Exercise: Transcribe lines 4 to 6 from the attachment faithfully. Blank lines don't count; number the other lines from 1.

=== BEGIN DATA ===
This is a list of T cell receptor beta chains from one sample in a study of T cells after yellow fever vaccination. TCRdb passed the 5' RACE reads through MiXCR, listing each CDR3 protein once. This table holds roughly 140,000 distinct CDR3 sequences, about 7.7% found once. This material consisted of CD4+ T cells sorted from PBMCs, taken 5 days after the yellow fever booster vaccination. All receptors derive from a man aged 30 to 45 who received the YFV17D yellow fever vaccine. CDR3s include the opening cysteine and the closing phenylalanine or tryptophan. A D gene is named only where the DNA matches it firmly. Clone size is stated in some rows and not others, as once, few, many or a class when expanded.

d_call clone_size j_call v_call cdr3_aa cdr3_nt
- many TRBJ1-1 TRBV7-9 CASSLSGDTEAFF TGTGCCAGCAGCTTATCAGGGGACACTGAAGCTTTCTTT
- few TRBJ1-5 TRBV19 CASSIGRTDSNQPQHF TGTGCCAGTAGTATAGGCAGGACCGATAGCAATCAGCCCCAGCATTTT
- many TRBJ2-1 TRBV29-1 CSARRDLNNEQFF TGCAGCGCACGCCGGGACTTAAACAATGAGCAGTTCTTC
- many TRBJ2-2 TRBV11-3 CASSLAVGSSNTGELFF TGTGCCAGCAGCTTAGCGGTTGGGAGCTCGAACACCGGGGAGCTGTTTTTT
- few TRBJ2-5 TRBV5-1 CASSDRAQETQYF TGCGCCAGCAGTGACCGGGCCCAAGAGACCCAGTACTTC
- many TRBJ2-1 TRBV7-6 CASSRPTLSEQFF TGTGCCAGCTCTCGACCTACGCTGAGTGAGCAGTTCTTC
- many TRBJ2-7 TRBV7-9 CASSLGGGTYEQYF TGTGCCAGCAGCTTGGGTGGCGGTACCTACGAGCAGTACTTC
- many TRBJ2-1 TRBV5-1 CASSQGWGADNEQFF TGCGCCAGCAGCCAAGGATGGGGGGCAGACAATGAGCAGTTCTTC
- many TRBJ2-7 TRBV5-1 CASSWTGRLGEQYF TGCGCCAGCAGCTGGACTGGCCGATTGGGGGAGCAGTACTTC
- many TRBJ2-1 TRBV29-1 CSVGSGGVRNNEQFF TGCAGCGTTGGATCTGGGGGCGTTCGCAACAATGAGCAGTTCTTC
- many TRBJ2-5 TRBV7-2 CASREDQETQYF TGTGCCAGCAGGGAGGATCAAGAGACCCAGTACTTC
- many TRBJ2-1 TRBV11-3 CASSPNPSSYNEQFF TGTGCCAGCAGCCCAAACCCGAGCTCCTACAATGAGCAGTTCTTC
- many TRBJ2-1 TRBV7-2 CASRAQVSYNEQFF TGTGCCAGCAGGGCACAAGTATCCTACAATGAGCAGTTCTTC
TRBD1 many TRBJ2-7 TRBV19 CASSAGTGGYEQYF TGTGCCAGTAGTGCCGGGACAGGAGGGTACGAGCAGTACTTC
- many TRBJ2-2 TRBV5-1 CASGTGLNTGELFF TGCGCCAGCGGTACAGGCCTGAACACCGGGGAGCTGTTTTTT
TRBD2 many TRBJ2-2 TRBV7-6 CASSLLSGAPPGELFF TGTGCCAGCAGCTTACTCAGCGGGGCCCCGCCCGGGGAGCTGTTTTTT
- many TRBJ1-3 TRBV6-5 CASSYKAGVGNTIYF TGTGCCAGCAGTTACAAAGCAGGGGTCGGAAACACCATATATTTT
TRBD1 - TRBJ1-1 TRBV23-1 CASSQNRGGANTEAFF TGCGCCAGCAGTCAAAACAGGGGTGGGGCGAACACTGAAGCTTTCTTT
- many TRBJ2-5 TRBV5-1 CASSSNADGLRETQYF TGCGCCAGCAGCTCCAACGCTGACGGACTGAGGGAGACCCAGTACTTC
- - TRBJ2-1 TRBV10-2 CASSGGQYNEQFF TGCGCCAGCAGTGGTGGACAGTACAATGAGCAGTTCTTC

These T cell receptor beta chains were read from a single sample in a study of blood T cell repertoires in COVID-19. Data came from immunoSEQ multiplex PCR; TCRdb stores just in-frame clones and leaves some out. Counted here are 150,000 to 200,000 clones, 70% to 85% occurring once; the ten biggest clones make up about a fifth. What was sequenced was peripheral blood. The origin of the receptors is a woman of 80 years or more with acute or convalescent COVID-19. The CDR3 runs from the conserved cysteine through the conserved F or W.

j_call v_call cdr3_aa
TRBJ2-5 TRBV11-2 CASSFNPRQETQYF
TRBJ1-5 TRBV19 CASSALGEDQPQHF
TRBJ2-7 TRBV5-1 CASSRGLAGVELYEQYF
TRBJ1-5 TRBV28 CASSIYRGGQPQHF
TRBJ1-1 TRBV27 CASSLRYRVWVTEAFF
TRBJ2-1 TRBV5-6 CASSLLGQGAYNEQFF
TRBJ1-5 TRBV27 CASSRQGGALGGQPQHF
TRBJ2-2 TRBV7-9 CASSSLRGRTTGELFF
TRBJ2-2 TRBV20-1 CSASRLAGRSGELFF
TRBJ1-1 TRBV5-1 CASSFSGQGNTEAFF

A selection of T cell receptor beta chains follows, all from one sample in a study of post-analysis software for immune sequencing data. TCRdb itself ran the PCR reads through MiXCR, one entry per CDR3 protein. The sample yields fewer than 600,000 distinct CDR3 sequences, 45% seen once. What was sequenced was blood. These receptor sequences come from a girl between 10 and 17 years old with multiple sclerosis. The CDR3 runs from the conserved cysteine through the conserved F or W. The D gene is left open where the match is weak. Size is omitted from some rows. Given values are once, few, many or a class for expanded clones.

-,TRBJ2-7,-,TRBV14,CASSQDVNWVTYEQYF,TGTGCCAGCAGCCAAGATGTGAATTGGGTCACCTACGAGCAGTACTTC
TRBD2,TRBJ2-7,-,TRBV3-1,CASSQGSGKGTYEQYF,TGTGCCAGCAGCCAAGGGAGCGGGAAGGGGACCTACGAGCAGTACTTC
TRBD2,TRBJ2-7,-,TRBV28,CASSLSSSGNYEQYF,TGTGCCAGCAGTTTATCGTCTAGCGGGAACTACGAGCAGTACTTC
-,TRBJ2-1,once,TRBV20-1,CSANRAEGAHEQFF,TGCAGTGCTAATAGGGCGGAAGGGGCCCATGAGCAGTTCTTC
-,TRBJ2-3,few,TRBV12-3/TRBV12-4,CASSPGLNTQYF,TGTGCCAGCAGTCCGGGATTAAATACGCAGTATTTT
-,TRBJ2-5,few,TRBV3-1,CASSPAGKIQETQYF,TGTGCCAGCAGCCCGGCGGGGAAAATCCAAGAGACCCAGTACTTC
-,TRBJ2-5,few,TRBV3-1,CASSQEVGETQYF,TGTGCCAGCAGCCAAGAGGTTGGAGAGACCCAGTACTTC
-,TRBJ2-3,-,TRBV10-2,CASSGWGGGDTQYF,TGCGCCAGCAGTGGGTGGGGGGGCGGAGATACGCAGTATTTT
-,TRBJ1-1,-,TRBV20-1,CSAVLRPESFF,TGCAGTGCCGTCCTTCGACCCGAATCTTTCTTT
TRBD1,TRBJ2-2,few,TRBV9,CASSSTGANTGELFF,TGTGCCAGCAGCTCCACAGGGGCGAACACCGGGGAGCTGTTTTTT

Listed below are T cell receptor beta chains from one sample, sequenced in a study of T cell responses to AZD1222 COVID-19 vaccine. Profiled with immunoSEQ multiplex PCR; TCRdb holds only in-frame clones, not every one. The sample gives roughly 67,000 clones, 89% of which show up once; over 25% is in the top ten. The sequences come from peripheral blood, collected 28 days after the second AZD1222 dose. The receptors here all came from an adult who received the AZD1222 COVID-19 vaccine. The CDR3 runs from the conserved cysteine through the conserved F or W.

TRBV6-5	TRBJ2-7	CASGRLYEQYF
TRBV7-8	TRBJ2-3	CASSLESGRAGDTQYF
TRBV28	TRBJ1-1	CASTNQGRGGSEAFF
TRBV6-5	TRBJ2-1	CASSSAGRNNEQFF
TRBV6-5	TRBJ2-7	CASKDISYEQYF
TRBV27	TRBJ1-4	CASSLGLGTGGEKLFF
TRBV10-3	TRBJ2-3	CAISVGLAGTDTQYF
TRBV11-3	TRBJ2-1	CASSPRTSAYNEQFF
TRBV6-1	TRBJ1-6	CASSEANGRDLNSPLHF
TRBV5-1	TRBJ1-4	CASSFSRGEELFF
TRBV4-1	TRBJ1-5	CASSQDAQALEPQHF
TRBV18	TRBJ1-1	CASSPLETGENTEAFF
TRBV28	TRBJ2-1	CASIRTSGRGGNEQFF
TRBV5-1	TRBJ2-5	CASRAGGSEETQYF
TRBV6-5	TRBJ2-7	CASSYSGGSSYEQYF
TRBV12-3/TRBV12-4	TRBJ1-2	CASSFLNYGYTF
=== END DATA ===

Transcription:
- few TRBJ1-5 TRBV19 CASSIGRTDSNQPQHF TGTGCCAGTAGTATAGGCAGGACCGATAGCAATCAGCCCCAGCATTTT
- many TRBJ2-1 TRBV29-1 CSARRDLNNEQFF TGCAGCGCACGCCGGGACTTAAACAATGAGCAGTTCTTC
- many TRBJ2-2 TRBV11-3 CASSLAVGSSNTGELFF TGTGCCAGCAGCTTAGCGGTTGGGAGCTCGAACACCGGGGAGCTGTTTTTT